Moral thinking today finds itself stranded between the particular and the universal.
Alasdair MacIntyre's work on narrative, discussed here along with that of Stanley Hauerwas and H.
T. Engelhardt, aims to undo the perceived damage done by the Enlightenment by returning to narrative and abandoning the illusion of a disembodied reason that claims to be able to give a coherent explanation for everything.
It is precisely this - a theory that holds good for all cases - that John Rawls proposed, drawing on the heritage of Emmanuel Kant.
Who is right? Must universality be abandoned? Must we only think about morality in terms that are relative, bound by space and time? Alexander Lucie-Smith attempts to answer these questions by examining the nature of narrative itself as well as the particular narratives of Rawls and St Augustine.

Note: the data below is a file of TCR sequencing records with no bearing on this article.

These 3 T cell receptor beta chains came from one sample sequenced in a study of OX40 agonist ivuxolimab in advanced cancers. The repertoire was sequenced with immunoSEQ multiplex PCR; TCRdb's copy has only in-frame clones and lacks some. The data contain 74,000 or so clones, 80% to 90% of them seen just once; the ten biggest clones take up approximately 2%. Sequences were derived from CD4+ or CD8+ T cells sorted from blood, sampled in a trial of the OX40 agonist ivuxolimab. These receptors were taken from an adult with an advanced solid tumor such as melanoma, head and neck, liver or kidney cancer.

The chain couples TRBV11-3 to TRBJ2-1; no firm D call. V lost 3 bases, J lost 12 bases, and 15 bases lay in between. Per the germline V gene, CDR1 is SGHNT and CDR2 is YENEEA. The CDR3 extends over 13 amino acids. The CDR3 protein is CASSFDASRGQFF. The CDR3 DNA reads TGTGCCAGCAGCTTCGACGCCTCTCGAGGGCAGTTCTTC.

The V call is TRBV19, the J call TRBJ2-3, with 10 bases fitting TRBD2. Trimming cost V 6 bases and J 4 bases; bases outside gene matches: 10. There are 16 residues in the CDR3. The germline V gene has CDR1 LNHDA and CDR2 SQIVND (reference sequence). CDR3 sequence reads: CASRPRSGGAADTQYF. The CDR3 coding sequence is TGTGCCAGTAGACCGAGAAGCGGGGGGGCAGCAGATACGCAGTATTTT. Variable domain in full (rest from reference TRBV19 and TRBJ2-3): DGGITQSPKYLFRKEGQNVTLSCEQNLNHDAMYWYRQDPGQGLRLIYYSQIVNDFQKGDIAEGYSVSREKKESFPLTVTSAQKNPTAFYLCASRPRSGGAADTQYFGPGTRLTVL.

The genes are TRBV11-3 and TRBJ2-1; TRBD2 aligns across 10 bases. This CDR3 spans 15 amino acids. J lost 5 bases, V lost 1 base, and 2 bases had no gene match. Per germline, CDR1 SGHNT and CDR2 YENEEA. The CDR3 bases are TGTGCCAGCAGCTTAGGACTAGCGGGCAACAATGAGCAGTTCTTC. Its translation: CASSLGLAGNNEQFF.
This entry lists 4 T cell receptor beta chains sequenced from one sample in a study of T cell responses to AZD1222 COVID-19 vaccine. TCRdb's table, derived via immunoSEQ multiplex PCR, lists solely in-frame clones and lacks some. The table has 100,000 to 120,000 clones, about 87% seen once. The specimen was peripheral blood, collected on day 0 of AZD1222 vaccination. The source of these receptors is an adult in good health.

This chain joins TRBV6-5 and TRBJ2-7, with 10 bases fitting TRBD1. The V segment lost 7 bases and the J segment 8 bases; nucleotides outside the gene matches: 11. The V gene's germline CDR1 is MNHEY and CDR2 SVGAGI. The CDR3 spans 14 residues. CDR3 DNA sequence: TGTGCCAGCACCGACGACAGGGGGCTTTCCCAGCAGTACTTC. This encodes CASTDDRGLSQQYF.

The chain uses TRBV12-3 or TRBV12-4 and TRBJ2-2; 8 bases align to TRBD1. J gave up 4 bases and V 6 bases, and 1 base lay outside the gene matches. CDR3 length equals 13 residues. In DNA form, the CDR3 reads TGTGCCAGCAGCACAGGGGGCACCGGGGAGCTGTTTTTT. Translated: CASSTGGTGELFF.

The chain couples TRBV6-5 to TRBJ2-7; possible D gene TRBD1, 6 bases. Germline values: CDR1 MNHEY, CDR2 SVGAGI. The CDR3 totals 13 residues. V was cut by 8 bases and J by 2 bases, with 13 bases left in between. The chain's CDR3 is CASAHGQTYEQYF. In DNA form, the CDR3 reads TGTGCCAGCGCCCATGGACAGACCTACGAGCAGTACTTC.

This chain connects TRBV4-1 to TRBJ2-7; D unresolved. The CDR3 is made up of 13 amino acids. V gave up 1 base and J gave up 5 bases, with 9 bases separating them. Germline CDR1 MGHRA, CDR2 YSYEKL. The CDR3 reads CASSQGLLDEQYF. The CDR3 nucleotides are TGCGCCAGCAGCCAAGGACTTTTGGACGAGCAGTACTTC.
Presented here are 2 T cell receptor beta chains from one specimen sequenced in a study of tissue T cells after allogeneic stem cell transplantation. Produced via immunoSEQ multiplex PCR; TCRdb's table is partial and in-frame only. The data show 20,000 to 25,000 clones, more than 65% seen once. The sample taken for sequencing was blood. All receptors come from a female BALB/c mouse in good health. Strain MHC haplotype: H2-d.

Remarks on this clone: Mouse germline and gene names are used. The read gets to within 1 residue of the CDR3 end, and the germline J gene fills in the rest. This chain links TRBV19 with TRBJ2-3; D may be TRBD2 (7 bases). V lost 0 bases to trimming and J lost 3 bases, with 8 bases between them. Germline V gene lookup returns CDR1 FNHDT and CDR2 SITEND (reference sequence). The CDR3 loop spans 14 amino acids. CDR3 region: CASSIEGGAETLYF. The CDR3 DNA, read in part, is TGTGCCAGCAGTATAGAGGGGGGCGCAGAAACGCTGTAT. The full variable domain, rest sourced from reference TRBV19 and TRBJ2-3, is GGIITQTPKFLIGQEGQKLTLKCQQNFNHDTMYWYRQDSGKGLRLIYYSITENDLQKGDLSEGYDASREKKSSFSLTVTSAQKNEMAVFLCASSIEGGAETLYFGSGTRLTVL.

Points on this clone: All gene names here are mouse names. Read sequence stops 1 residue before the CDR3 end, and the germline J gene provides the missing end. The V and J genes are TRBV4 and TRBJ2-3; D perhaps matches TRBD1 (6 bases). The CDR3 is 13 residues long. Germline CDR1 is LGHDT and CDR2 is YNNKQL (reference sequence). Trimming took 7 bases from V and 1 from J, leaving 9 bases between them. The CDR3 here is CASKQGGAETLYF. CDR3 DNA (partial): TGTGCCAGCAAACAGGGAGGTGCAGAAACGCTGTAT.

Bound and rooted as they are in history and personal experience, narratives nevertheless strain at the limits imposed on them.
It is Lucie-Smith's contention that each narrative that points to a lived morality exists against the background of an infinite horizon, and thus it is that the particular and the rooted can also make us aware of the universal and unchanging.